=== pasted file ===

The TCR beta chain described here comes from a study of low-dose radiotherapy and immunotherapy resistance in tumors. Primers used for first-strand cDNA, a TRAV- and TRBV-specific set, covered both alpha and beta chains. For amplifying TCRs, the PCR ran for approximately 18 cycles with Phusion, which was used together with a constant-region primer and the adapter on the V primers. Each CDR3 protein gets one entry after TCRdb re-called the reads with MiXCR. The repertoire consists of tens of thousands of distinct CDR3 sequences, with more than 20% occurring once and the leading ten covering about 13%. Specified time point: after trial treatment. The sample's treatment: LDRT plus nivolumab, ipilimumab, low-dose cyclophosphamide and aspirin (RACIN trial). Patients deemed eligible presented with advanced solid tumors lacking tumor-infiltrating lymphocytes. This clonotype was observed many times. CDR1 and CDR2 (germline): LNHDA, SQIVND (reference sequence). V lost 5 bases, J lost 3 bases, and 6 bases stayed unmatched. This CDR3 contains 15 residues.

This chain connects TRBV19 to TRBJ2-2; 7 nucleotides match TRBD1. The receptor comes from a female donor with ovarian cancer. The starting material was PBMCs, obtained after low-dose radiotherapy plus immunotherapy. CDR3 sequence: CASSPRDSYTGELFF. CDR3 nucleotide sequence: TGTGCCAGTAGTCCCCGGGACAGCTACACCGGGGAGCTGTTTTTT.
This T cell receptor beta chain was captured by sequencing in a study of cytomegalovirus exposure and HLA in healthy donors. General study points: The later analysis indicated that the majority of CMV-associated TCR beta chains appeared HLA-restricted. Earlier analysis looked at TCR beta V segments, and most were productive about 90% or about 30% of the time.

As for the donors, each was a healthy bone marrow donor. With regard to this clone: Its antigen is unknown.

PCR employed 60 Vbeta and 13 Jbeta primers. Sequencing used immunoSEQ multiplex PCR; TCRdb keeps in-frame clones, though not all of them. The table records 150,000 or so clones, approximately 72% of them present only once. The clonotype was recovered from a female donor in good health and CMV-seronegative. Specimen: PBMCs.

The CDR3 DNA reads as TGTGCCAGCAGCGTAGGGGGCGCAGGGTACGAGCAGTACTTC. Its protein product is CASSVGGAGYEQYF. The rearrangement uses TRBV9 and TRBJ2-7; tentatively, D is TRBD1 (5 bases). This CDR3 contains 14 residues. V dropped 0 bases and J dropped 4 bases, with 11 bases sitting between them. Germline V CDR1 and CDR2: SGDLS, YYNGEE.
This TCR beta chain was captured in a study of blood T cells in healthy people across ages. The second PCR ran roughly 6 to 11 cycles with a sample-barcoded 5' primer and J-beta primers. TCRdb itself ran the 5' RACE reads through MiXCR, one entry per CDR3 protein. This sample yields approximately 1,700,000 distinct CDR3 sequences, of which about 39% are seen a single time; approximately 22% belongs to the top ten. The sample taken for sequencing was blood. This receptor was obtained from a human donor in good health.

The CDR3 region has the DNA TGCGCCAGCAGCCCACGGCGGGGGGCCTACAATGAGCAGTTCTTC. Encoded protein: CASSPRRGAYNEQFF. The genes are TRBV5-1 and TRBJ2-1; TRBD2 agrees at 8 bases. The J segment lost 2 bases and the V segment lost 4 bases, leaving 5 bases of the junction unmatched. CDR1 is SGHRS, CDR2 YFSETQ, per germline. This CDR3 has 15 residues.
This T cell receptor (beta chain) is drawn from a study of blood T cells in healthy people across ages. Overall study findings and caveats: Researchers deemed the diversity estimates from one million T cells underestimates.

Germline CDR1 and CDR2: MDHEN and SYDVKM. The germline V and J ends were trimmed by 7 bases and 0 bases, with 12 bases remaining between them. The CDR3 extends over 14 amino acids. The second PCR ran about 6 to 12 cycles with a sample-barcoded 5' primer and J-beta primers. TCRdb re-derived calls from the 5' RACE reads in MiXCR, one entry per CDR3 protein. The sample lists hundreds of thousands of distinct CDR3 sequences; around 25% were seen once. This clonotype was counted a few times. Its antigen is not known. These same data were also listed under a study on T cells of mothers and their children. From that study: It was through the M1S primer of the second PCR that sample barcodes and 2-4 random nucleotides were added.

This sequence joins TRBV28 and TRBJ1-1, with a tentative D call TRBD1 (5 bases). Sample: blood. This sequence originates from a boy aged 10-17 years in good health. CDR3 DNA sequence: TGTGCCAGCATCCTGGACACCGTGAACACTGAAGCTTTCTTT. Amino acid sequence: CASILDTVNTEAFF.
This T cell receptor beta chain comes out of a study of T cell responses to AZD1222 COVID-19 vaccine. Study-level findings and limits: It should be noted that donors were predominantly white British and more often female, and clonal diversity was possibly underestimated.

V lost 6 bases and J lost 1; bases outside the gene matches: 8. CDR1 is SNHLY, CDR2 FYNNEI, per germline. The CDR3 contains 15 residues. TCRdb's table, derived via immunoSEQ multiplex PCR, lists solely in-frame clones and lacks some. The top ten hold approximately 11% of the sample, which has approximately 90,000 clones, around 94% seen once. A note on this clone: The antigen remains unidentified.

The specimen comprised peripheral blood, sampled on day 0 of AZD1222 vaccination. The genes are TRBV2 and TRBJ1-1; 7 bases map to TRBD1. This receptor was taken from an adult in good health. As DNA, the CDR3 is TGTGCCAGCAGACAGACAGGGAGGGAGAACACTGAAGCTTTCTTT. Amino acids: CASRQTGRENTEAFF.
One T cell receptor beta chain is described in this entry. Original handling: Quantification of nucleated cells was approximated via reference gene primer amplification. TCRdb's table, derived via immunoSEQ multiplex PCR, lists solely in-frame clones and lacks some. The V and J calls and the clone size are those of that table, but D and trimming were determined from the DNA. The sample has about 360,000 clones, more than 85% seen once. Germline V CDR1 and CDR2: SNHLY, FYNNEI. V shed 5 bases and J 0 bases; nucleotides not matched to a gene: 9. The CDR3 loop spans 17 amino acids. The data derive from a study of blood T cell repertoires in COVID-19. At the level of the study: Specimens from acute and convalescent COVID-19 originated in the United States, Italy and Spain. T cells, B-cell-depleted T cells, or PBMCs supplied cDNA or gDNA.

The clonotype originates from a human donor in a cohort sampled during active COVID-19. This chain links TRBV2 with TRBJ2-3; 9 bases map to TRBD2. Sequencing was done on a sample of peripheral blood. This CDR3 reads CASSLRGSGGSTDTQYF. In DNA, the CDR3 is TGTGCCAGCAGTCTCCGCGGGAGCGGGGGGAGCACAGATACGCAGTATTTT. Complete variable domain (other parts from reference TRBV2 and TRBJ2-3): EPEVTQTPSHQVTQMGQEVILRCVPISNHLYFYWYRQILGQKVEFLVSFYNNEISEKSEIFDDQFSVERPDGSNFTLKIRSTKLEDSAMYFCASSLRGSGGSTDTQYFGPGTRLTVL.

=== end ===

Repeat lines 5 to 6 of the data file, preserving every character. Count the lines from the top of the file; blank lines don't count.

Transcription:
PCR employed 60 Vbeta and 13 Jbeta primers. Sequencing used immunoSEQ multiplex PCR; TCRdb keeps in-frame clones, though not all of them. The table records 150,000 or so clones, approximately 72% of them present only once. The clonotype was recovered from a female donor in good health and CMV-seronegative. Specimen: PBMCs.

The CDR3 DNA reads as TGTGCCAGCAGCGTAGGGGGCGCAGGGTACGAGCAGTACTTC. Its protein product is CASSVGGAGYEQYF. The rearrangement uses TRBV9 and TRBJ2-7; tentatively, D is TRBD1 (5 bases). This CDR3 contains 14 residues. V dropped 0 bases and J dropped 4 bases, with 11 bases sitting between them. Germline V CDR1 and CDR2: SGDLS, YYNGEE.